in that little bit, it is a maximum locally speaking.0248

Locally meaning some little neighborhood around that point.0252

Here this is an absolute max, it is also called the global max.0255

Absolute min also called the global min.0259

Overall, what is the biggest?0261

Locally, that is this.0263

This is a local max.0265

Interestingly enough, this point right here also happens to be a local min.0267

This point 2.5, if I take a little neighborhood around 2.5,0273

within that little neighborhood locally around the 2.5, this is the lowest point.0279

Because if I move to the right, the function is bigger.0284

If I move to the left, the y value of the function is bigger.0288

This also happens to be a local min.0291

That can happen, a local min can be an absolute min.0294

A local max can be an absolute max.0298

You can have more than one local min and local max.0301

You can have only one absolute max and absolute min.0305

You might have no absolute max, no absolute min, but you have a bunch of local max and min.0308

You might have no local max and min but you might have an absolute max and absolute min.0314

These all kind of combinations.0318

In this particular case, we have an absolute maximum that it achieves.0321

We have an absolute minimum, also happens to be local minimum.0327

We have a local maximum.0332

This end point over here, it does not really matter.0333

It is the y value is someplace in between.0336

That is it, that is what is going on with absolute max, absolutely min, local max, and local min.0338

We also speak about the point at which the function achieves its absolute max, local max.0346

In this case, this function achieves an absolute max at x = 3.5.0352

It achieves an absolute min at a local min at x = 2.5.0357

It achieves a local max at 1.0361

The values themselves are the y values, 33.694 and -7.81.0364

Let us look at another function here.0372

Once again, a graph can have all or none of these things.0379

Let me go ahead and write that.0381

I think I will use blue.0384

A graph can have all, some, or none of absolute max, absolute min, and the local max and min.0390

In this particular case, let me see, what function I have got here, it looks like the x² function.0415

Here we are looking at the function y = x².0422

Once again, we have restricted its domain.0426

2x being greater than or equal to 0.0429

This point is absolutely included and this just goes off to positive infinity.0433

In this particular case, is there a highest point on this domain?0439

No, because this goes up into infinity, we cannot say that there is an absolute max.0444

There is no absolute max.0449

Is there an absolute min?0454

Yes, there is, this is the lowest point overall on this domain.0455

It is lowest y value.0460

This point 0,0 is the absolute min.0462

Are there local max or min?0467

No, there are not.0470

There is no local max, there is no local min.0472

You might think yourself, could this not be considered a local minimum?0478

No, a local minimum requires that at a point, in this particular case 0,0, 0482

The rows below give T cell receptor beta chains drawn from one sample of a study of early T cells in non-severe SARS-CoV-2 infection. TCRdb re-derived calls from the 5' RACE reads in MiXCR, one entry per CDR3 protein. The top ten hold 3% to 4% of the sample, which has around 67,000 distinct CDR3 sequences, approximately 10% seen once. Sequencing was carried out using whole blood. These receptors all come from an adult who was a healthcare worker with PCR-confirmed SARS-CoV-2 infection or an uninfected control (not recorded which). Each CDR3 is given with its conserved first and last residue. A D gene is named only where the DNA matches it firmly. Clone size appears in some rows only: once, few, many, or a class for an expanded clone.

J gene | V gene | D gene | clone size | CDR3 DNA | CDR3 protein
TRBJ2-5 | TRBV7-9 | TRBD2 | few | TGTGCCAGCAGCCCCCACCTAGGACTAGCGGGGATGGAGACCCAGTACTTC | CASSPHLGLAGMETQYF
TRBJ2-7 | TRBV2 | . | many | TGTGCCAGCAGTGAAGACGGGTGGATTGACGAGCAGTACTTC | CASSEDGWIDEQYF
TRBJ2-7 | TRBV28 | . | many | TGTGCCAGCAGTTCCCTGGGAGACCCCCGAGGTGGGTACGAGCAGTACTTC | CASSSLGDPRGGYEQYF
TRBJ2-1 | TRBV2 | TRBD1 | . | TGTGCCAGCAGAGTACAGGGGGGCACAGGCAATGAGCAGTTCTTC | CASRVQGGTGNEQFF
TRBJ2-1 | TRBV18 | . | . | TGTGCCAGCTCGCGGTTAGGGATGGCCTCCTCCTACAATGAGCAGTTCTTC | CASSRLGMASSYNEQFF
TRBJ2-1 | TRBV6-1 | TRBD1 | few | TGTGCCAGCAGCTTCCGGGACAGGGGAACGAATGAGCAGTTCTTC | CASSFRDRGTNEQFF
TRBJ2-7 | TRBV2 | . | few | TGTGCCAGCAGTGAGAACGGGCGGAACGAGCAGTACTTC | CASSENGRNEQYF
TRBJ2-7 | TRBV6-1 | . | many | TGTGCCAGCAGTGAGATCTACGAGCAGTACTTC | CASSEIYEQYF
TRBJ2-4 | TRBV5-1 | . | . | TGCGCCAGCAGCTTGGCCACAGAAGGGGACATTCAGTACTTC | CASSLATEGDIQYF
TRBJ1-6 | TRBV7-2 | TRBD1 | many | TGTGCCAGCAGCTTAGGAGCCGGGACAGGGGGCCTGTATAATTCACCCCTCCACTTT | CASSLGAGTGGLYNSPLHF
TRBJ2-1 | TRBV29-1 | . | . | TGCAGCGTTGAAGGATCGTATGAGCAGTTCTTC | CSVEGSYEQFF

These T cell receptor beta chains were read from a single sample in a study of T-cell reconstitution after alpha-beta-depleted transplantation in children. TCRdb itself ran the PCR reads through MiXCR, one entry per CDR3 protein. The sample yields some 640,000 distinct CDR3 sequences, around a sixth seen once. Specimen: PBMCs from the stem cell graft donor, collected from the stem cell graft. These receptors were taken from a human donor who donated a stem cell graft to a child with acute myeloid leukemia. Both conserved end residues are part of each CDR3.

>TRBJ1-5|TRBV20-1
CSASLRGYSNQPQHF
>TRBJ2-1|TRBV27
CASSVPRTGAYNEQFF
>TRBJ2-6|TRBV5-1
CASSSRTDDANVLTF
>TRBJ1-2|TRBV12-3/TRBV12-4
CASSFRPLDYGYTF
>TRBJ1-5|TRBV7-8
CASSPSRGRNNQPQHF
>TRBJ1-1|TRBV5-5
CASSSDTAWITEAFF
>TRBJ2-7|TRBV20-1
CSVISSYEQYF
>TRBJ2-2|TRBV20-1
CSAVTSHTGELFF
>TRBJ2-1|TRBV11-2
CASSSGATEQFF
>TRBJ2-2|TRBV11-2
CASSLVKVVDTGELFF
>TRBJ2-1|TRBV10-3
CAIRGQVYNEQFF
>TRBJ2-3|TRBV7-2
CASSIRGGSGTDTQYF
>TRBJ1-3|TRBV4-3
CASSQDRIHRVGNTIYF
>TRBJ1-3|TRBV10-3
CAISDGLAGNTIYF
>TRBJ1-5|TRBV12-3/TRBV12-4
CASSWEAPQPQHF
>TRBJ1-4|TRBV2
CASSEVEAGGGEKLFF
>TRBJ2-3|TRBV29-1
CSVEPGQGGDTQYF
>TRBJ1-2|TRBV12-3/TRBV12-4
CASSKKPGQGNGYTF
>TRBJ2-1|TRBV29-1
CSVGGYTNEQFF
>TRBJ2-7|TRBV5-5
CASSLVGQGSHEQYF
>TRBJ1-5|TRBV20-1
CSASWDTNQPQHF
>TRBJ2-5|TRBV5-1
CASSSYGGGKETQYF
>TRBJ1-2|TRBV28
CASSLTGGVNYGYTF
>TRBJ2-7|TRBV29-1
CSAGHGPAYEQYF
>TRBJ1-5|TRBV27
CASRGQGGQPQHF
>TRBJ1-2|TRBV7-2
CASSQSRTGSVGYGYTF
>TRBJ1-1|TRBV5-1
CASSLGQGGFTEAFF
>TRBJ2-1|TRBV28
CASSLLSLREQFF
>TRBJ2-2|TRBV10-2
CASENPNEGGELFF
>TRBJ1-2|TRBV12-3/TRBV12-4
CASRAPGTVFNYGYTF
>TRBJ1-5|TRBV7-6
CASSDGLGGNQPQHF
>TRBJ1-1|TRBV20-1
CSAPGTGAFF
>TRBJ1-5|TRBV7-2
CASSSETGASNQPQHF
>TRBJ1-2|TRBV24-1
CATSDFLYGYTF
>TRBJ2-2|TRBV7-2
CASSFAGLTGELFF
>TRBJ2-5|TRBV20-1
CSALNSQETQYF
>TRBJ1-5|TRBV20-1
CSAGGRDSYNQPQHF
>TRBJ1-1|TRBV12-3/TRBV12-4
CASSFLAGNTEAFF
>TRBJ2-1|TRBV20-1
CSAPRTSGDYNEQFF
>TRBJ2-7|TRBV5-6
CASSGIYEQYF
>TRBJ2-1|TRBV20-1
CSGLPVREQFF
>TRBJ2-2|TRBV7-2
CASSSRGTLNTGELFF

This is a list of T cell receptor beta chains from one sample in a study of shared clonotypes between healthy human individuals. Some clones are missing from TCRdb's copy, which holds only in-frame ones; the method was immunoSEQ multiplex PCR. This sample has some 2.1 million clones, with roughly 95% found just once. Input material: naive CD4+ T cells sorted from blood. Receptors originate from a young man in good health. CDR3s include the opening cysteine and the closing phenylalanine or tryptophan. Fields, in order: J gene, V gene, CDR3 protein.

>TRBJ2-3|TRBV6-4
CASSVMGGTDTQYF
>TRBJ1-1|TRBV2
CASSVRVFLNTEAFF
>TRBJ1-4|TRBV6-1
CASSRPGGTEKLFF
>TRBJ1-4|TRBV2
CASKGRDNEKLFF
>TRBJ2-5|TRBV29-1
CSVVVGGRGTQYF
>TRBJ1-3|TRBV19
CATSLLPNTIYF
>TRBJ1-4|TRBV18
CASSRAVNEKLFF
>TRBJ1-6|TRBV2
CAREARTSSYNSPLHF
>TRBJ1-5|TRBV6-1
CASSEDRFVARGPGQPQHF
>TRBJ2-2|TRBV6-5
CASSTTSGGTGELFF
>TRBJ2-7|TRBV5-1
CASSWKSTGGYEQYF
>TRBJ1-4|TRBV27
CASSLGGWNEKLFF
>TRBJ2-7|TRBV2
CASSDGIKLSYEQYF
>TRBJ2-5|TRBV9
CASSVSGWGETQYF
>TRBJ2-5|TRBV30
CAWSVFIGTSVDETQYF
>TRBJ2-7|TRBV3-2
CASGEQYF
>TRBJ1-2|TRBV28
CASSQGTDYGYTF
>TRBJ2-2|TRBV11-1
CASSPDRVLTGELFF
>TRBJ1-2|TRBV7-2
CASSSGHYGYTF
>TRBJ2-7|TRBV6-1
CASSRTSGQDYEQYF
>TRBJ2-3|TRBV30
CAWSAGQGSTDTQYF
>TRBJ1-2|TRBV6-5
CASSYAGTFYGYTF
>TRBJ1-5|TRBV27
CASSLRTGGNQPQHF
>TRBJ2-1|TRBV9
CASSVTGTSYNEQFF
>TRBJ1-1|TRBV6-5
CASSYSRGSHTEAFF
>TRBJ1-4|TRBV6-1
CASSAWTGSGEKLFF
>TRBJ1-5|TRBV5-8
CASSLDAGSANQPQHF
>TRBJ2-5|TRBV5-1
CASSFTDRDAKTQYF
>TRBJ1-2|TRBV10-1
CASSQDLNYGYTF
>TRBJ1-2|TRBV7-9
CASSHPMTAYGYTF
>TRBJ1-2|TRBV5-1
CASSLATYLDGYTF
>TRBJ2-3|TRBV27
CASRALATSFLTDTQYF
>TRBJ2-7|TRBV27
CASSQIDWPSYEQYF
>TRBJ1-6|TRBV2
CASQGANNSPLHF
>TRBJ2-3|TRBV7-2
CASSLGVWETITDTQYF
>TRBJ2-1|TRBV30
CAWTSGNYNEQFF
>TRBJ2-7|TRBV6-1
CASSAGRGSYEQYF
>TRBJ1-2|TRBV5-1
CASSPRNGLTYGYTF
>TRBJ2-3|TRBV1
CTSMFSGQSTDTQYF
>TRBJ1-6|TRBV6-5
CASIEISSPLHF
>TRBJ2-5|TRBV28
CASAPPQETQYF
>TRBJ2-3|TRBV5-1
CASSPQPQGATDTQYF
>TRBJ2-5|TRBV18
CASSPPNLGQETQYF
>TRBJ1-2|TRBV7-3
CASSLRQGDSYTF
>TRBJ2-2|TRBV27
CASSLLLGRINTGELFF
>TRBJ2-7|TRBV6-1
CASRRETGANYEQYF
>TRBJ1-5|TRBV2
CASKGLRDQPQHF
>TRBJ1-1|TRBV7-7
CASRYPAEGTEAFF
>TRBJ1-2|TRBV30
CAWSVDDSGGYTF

that there is actually an interval to the left and to the right of it, which satisfies the conditions.0487

In other words, yes, if I move to the right, it is true.0494

The function gets higher in value but it is not defined to the left.0497

It is not defined to the left but for a local, I need something that is defined around.0501

An interval around it has to surround that thing.0507

The local min always looks like a little valley.0511

A local max always looks like a crest of the hill.0514

That is it, that is local max and local min.0518

In this case, absolute min and no absolute max, no local max, no local min.0522

Let us take a look at another function here.0528

This particular function right here, we have not restricted the domain at all.0541

This goes off to positive infinity, this goes down to negative infinity.0545

It looks like some sort of a cubic function.0549

I actually did not write down what function this is but that is not a problem.0552

We are here to identify graphically absolute max and min, and local max and min.0555

In this particular case, there is no absolute max and there is no absolute min.0560

However, we do have a local min and we do have a local max.0572

Yes, there is a local minimum and it looks like it achieves that minimum at x = 2.0577

There is a local maximum and it looks like it achieves that maximum at x = -2.0583

The maximum values and the minimum values happen to be the y values.0591

Whatever that happens to be, it looks like somewhere around 16, something like that.0596

The same thing around here.0601

That is it, local min, local max, no absolute max, no absolute min.0603

Let us go ahead and give some formal definitions to these concepts, because you are often going to see the formal definitions.0616

Mathematics is about symbolism.0621

We have talked about these things informally, geometrically, let us give them some algebraic identity.0623

Formal definitions, we will let f(x) be a function.0650

We will let d be its domain.0672

Let us define what we mean by absolute max.0680

The absolute max also called the global max.0685

If there is a number c that is in the domain such that0692